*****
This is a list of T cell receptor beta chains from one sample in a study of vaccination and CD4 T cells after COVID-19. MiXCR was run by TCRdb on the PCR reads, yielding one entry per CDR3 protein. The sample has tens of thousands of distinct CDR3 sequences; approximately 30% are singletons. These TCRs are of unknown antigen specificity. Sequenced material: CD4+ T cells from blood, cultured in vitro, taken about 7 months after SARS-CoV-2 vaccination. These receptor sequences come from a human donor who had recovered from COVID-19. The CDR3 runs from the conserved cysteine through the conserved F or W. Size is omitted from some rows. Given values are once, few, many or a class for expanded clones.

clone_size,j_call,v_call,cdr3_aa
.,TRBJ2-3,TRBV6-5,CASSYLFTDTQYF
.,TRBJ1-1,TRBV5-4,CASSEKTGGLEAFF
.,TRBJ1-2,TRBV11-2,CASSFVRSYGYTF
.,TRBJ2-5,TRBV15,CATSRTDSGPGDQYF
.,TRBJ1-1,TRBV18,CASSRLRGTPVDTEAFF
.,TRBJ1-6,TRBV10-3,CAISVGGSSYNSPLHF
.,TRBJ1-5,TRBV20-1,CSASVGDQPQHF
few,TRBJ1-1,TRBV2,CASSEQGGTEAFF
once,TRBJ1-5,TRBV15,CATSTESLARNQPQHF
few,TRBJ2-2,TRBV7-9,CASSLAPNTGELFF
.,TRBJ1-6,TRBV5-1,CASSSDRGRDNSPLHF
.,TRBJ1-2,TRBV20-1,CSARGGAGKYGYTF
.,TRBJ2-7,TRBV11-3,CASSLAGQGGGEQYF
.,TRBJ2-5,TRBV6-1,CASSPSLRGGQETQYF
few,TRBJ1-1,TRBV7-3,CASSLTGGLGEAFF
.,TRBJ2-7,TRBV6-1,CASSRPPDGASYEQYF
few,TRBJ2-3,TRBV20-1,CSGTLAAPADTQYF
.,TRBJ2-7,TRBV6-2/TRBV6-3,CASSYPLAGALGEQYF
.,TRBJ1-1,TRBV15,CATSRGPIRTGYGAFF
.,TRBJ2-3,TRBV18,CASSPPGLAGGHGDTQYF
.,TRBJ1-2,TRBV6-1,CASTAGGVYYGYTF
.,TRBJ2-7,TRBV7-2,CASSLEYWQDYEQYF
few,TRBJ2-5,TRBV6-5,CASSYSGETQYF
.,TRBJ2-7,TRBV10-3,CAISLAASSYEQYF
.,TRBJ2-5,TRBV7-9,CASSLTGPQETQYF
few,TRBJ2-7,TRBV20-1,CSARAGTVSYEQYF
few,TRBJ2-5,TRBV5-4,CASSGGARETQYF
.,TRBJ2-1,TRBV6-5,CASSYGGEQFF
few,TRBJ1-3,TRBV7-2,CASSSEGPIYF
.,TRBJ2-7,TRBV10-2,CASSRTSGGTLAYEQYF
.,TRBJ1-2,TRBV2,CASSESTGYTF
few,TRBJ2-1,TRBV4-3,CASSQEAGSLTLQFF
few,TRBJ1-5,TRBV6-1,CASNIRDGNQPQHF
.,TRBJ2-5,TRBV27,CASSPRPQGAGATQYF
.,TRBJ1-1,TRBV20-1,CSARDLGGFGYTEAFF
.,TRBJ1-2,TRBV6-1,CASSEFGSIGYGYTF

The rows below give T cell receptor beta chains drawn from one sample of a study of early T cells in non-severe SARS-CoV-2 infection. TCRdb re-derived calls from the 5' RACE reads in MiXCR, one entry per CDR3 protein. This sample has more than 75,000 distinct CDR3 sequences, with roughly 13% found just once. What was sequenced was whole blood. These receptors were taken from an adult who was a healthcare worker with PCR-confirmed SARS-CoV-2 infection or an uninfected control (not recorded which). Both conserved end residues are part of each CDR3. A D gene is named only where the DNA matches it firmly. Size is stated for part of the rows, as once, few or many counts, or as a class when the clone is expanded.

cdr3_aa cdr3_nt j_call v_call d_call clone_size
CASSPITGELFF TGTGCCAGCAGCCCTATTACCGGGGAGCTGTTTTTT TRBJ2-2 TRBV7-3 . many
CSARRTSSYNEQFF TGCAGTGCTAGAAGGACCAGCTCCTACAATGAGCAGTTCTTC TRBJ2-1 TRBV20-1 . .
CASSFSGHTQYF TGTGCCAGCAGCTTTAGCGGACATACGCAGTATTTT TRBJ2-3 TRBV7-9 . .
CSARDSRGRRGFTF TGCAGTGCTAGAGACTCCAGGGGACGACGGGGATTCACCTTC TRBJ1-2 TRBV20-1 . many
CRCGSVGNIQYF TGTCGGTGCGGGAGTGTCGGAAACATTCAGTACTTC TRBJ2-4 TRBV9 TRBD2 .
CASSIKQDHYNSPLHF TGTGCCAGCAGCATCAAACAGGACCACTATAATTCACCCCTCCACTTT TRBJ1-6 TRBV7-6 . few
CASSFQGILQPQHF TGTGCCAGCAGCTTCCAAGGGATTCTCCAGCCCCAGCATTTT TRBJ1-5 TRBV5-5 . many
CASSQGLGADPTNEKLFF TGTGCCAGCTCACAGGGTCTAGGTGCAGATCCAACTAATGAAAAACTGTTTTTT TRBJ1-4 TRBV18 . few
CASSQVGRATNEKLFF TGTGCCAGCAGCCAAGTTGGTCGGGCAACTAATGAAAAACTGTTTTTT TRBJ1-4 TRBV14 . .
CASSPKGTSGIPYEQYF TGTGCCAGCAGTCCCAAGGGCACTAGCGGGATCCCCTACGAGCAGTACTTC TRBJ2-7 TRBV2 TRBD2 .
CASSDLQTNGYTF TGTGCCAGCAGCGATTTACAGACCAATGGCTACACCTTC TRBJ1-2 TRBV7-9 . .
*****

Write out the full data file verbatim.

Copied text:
This is a list of T cell receptor beta chains from one sample in a study of vaccination and CD4 T cells after COVID-19. MiXCR was run by TCRdb on the PCR reads, yielding one entry per CDR3 protein. The sample has tens of thousands of distinct CDR3 sequences; approximately 30% are singletons. These TCRs are of unknown antigen specificity. Sequenced material: CD4+ T cells from blood, cultured in vitro, taken about 7 months after SARS-CoV-2 vaccination. These receptor sequences come from a human donor who had recovered from COVID-19. The CDR3 runs from the conserved cysteine through the conserved F or W. Size is omitted from some rows. Given values are once, few, many or a class for expanded clones.

clone_size,j_call,v_call,cdr3_aa
.,TRBJ2-3,TRBV6-5,CASSYLFTDTQYF
.,TRBJ1-1,TRBV5-4,CASSEKTGGLEAFF
.,TRBJ1-2,TRBV11-2,CASSFVRSYGYTF
.,TRBJ2-5,TRBV15,CATSRTDSGPGDQYF
.,TRBJ1-1,TRBV18,CASSRLRGTPVDTEAFF
.,TRBJ1-6,TRBV10-3,CAISVGGSSYNSPLHF
.,TRBJ1-5,TRBV20-1,CSASVGDQPQHF
few,TRBJ1-1,TRBV2,CASSEQGGTEAFF
once,TRBJ1-5,TRBV15,CATSTESLARNQPQHF
few,TRBJ2-2,TRBV7-9,CASSLAPNTGELFF
.,TRBJ1-6,TRBV5-1,CASSSDRGRDNSPLHF
.,TRBJ1-2,TRBV20-1,CSARGGAGKYGYTF
.,TRBJ2-7,TRBV11-3,CASSLAGQGGGEQYF
.,TRBJ2-5,TRBV6-1,CASSPSLRGGQETQYF
few,TRBJ1-1,TRBV7-3,CASSLTGGLGEAFF
.,TRBJ2-7,TRBV6-1,CASSRPPDGASYEQYF
few,TRBJ2-3,TRBV20-1,CSGTLAAPADTQYF
.,TRBJ2-7,TRBV6-2/TRBV6-3,CASSYPLAGALGEQYF
.,TRBJ1-1,TRBV15,CATSRGPIRTGYGAFF
.,TRBJ2-3,TRBV18,CASSPPGLAGGHGDTQYF
.,TRBJ1-2,TRBV6-1,CASTAGGVYYGYTF
.,TRBJ2-7,TRBV7-2,CASSLEYWQDYEQYF
few,TRBJ2-5,TRBV6-5,CASSYSGETQYF
.,TRBJ2-7,TRBV10-3,CAISLAASSYEQYF
.,TRBJ2-5,TRBV7-9,CASSLTGPQETQYF
few,TRBJ2-7,TRBV20-1,CSARAGTVSYEQYF
few,TRBJ2-5,TRBV5-4,CASSGGARETQYF
.,TRBJ2-1,TRBV6-5,CASSYGGEQFF
few,TRBJ1-3,TRBV7-2,CASSSEGPIYF
.,TRBJ2-7,TRBV10-2,CASSRTSGGTLAYEQYF
.,TRBJ1-2,TRBV2,CASSESTGYTF
few,TRBJ2-1,TRBV4-3,CASSQEAGSLTLQFF
few,TRBJ1-5,TRBV6-1,CASNIRDGNQPQHF
.,TRBJ2-5,TRBV27,CASSPRPQGAGATQYF
.,TRBJ1-1,TRBV20-1,CSARDLGGFGYTEAFF
.,TRBJ1-2,TRBV6-1,CASSEFGSIGYGYTF

The rows below give T cell receptor beta chains drawn from one sample of a study of early T cells in non-severe SARS-CoV-2 infection. TCRdb re-derived calls from the 5' RACE reads in MiXCR, one entry per CDR3 protein. This sample has more than 75,000 distinct CDR3 sequences, with roughly 13% found just once. What was sequenced was whole blood. These receptors were taken from an adult who was a healthcare worker with PCR-confirmed SARS-CoV-2 infection or an uninfected control (not recorded which). Both conserved end residues are part of each CDR3. A D gene is named only where the DNA matches it firmly. Size is stated for part of the rows, as once, few or many counts, or as a class when the clone is expanded.

cdr3_aa cdr3_nt j_call v_call d_call clone_size
CASSPITGELFF TGTGCCAGCAGCCCTATTACCGGGGAGCTGTTTTTT TRBJ2-2 TRBV7-3 . many
CSARRTSSYNEQFF TGCAGTGCTAGAAGGACCAGCTCCTACAATGAGCAGTTCTTC TRBJ2-1 TRBV20-1 . .
CASSFSGHTQYF TGTGCCAGCAGCTTTAGCGGACATACGCAGTATTTT TRBJ2-3 TRBV7-9 . .
CSARDSRGRRGFTF TGCAGTGCTAGAGACTCCAGGGGACGACGGGGATTCACCTTC TRBJ1-2 TRBV20-1 . many
CRCGSVGNIQYF TGTCGGTGCGGGAGTGTCGGAAACATTCAGTACTTC TRBJ2-4 TRBV9 TRBD2 .
CASSIKQDHYNSPLHF TGTGCCAGCAGCATCAAACAGGACCACTATAATTCACCCCTCCACTTT TRBJ1-6 TRBV7-6 . few
CASSFQGILQPQHF TGTGCCAGCAGCTTCCAAGGGATTCTCCAGCCCCAGCATTTT TRBJ1-5 TRBV5-5 . many
CASSQGLGADPTNEKLFF TGTGCCAGCTCACAGGGTCTAGGTGCAGATCCAACTAATGAAAAACTGTTTTTT TRBJ1-4 TRBV18 . few
CASSQVGRATNEKLFF TGTGCCAGCAGCCAAGTTGGTCGGGCAACTAATGAAAAACTGTTTTTT TRBJ1-4 TRBV14 . .
CASSPKGTSGIPYEQYF TGTGCCAGCAGTCCCAAGGGCACTAGCGGGATCCCCTACGAGCAGTACTTC TRBJ2-7 TRBV2 TRBD2 .
CASSDLQTNGYTF TGTGCCAGCAGCGATTTACAGACCAATGGCTACACCTTC TRBJ1-2 TRBV7-9 . .